We talk a lot about mechanics liens and their benefits, but what happens if you are working on a public project and are unable to file a mechanics lien against the property?
That is where bond claims come in. Many people become confused about whether to file a mechanics lien or bond claim. The simple answer is that it usually depends on the type of project on which you have furnished labor and/or materials. Generally, mechanics liens are the proper remedy for private projects, and bond claims are generally associated with public projects: whether state, county, or municipal. Since a bond substitutes a pile of available money for the security of the property itself, it just provides an alternate security for getting paid. Note, however, that there are two different types of bonds, with different roles: payment and performance.
Payment and Performance: What’s the Difference?
The difference between performance and payment bonds is actually simple, yet each bond type is consistently confused with one another. This confusion can cause problems and prevent parties from filing bond claims. Don’t succumb to fear and confusion. Just remember this. The type of bond depends on which party issues the bond and which parties the bond benefits. The way to determine which bond is which is to just examine the name, a payment bond secures payment for work done on the project, and a performance bond makes sure the work on the project is actually performed.
[quote style=”right”]A payment bond is a surety bond posted by a contractor to guaranty that his subcontractors and material suppliers on the project will be paid.[/quote]Payment bonds are issued by contractors and benefit all subcontractor and suppliers below them. Since these bonds take the place of mechanics lien filings, they are generally the bonds that have the majority of claims filed against them. The bond acts as an insurance policy in case the contractor cannot or will not pay the parties below it. In this case, the bond represents a pile of money that parties may make claims for payment against, and steps into the place the property itself providing that security. Payment bonds can ensure that finances won’t dry up, leaving subcontractors and suppliers unpaid. Since public property may not be encumbered by mechanics liens, payment bonds are typically required.
Although the majority of payment bonds are found in public projects, there are a few exceptions for private payment bonds. The procedure for a private payment bond depends on the state you are in. Some states disallow mechanics liens to be filed if there is a bond posted on the project already. Other states do not have specific laws on this procedure. In some cases, a private bond may be used as a reactionary tool to “bond off” a lien against a property. In other words, a bond is posted after the mechanics lien is filed to release the property but still make sure the lien claimant is provided security. Typically, payment bonds on private project are found on large-scale projects.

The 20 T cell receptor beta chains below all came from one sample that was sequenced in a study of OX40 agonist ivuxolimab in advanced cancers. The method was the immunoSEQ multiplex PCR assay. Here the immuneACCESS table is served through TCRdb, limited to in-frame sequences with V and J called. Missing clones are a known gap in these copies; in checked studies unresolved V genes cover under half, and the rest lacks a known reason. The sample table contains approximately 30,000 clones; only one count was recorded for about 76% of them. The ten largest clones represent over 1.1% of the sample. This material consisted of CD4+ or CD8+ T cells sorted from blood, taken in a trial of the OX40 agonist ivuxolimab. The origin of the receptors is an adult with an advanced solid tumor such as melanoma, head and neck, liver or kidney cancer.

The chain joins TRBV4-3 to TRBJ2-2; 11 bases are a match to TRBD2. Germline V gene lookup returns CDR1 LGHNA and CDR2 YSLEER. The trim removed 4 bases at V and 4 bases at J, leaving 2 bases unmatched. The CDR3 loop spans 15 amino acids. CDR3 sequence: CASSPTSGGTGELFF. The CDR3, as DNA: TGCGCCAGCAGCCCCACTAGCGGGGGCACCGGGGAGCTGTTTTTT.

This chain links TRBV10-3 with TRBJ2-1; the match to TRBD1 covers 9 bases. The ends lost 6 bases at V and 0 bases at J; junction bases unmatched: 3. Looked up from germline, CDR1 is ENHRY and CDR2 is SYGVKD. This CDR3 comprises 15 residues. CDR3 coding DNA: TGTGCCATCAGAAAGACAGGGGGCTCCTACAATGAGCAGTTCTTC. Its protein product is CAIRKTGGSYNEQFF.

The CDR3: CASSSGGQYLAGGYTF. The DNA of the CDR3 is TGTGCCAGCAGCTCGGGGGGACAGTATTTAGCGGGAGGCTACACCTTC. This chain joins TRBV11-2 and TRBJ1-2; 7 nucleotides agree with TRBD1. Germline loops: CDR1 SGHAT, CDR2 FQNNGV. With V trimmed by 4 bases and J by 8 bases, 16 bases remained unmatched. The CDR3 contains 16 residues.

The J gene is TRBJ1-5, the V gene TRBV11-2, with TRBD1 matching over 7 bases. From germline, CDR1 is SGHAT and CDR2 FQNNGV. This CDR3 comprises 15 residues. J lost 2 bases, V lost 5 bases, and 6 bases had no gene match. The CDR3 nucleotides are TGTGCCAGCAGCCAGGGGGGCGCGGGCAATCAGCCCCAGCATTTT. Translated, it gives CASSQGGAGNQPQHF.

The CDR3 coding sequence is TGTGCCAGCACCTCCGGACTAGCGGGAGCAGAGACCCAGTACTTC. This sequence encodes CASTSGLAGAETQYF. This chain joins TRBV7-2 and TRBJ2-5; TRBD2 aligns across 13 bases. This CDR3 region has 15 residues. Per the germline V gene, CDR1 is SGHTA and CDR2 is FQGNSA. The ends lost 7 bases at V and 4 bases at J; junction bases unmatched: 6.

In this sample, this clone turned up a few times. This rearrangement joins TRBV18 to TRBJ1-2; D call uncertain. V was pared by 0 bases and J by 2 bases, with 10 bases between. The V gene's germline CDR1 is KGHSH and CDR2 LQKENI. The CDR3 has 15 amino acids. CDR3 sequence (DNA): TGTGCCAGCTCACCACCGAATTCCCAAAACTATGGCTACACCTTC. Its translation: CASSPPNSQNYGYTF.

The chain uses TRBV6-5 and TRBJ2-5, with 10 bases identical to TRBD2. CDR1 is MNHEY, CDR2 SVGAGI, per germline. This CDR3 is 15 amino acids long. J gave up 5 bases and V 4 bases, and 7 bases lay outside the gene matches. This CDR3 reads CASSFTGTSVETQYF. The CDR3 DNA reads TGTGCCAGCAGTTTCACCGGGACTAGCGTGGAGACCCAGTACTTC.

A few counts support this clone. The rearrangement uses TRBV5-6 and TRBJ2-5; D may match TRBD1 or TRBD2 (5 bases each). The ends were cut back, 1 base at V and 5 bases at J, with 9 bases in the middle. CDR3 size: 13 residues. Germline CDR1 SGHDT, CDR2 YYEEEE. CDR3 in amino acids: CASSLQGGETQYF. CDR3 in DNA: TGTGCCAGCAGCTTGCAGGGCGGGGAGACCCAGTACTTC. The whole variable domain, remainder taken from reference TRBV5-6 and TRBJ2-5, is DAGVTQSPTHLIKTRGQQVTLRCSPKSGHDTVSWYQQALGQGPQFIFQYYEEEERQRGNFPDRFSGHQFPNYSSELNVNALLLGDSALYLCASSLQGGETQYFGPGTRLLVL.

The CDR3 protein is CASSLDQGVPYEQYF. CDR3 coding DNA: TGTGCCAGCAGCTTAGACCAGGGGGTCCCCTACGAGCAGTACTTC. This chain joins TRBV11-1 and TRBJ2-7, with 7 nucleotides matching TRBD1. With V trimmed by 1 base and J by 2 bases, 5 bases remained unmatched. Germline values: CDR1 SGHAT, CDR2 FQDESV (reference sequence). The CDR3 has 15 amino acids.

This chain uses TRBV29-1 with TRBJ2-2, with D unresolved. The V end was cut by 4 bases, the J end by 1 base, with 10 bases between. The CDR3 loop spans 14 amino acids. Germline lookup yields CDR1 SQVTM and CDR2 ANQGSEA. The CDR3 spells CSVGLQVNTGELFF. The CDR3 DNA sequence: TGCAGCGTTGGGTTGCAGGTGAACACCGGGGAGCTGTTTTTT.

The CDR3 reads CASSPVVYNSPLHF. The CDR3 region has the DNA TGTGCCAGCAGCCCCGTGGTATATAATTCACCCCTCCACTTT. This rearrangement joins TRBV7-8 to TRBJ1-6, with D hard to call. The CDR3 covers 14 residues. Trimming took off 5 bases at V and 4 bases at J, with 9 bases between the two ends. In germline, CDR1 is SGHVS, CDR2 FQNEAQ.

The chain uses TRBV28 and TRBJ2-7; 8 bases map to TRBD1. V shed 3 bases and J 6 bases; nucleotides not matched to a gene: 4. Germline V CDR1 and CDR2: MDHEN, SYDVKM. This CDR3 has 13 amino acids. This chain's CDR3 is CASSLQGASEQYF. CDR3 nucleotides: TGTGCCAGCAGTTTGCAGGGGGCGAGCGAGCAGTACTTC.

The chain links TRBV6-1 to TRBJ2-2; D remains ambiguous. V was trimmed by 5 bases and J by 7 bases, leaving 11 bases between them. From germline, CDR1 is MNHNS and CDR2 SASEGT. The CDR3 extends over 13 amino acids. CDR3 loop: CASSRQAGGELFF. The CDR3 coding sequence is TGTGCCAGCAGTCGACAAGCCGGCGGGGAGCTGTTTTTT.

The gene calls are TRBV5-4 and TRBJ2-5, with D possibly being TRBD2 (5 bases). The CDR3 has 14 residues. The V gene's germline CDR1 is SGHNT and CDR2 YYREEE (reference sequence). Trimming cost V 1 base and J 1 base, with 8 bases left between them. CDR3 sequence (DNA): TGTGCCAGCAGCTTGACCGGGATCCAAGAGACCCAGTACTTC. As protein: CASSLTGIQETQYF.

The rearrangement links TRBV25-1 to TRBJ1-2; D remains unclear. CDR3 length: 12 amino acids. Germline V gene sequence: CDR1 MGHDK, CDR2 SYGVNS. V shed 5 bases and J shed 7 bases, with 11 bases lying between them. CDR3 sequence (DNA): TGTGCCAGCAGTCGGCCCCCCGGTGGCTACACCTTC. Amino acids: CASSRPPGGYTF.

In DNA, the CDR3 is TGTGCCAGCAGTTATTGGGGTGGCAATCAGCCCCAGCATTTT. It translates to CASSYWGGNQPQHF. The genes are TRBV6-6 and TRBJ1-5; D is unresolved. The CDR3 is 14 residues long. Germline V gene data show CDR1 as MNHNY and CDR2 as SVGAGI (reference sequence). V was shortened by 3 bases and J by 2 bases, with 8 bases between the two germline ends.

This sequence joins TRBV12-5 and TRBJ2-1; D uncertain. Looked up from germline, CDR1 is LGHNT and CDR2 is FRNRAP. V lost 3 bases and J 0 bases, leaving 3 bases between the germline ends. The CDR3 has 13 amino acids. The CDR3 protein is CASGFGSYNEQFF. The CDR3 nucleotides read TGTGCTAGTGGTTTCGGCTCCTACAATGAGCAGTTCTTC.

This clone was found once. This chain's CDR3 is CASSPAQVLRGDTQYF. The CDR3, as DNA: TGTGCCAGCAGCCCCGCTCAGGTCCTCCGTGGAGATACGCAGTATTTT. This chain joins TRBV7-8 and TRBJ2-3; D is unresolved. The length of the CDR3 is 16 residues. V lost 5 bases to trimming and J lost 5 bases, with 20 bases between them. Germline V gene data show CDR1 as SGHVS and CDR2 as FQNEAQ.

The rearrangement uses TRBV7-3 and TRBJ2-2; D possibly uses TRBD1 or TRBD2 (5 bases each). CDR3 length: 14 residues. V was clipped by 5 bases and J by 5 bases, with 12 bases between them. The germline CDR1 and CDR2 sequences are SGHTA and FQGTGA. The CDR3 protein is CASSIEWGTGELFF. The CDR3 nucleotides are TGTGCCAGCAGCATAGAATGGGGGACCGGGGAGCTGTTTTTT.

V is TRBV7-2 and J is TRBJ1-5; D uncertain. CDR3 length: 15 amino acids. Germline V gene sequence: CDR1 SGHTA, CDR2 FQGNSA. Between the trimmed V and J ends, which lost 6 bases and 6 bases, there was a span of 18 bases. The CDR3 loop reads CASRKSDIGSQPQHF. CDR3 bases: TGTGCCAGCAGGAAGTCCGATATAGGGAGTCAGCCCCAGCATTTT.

What is a performance bond? Performance bonds are between contractors and government entities/property owners. This type of bond, as its name implies, ensures performance on the part of the contractor. If the contractor does not perform all the aspects of the contract, the public entity property owner, submits a claim against the performance bond. The surety company issuing the insurance bond then may be required to make sure the project is completed, or cover the full face value of the bond.
Public entities routinely require contractors to post a performance bond in order to bid on any particular project. The federal Miller Act mandates performance bonds be posted for public projects exceeding $100,000. Some states require bonds be posted for public project worth much less. There are no laws that mandate performance bonds for private projects. Despite the lack of mandate, private owners can still contractually require contractors to post a performance bond.
Bond Claims Yield Results
Bond claims can be just as beneficial as mechanics liens and, in certain respects, can be even more effective. Payment bonds give construction parties an option to get paid without the ultimate step of a foreclosure sale of the property. While litigation may still ensue, recovering from a pile of cash has no real difference than recovering through the property itself, and practically, it may be easier. Further, a bond claim brings another party into the mix to help resolve issues: surety companies. These surety companies will apply extra pressure on the contractors to resolve issues. And since sureties will not continue to provide bonds to contractors with claims filed against them constantly, GCs pay special attention to bond claims that are filed against bonds they provide.
Performance bonds, although designed to protect government entities and owners, can be beneficial to the whole project. The main function of these bonds is to protect government entities and owners from contractors that do not complete performance, but indirectly by protecting the top, the lower tier construction parties will benefit. With owners and government entities protected, cash flow issues and work stoppage can be avoided.
Points to Consider
- The project type generally mandates whether a mechanics lien or bond claim is appropriate
- Bond claims are most common on public projects, but some private projects may be bonded, as well
- The bond claim process takes 4 simple steps:
- File a Bond Claim
- Reply to Bonding Company with Backup Documentation
- Followup with the Bonding Company (If Necessary)
- File an Enforcement Action (If Necessary)
- Bond claims provide a similar remedy to mechanics liens, only the claim is made against a pile of money rather than the physical property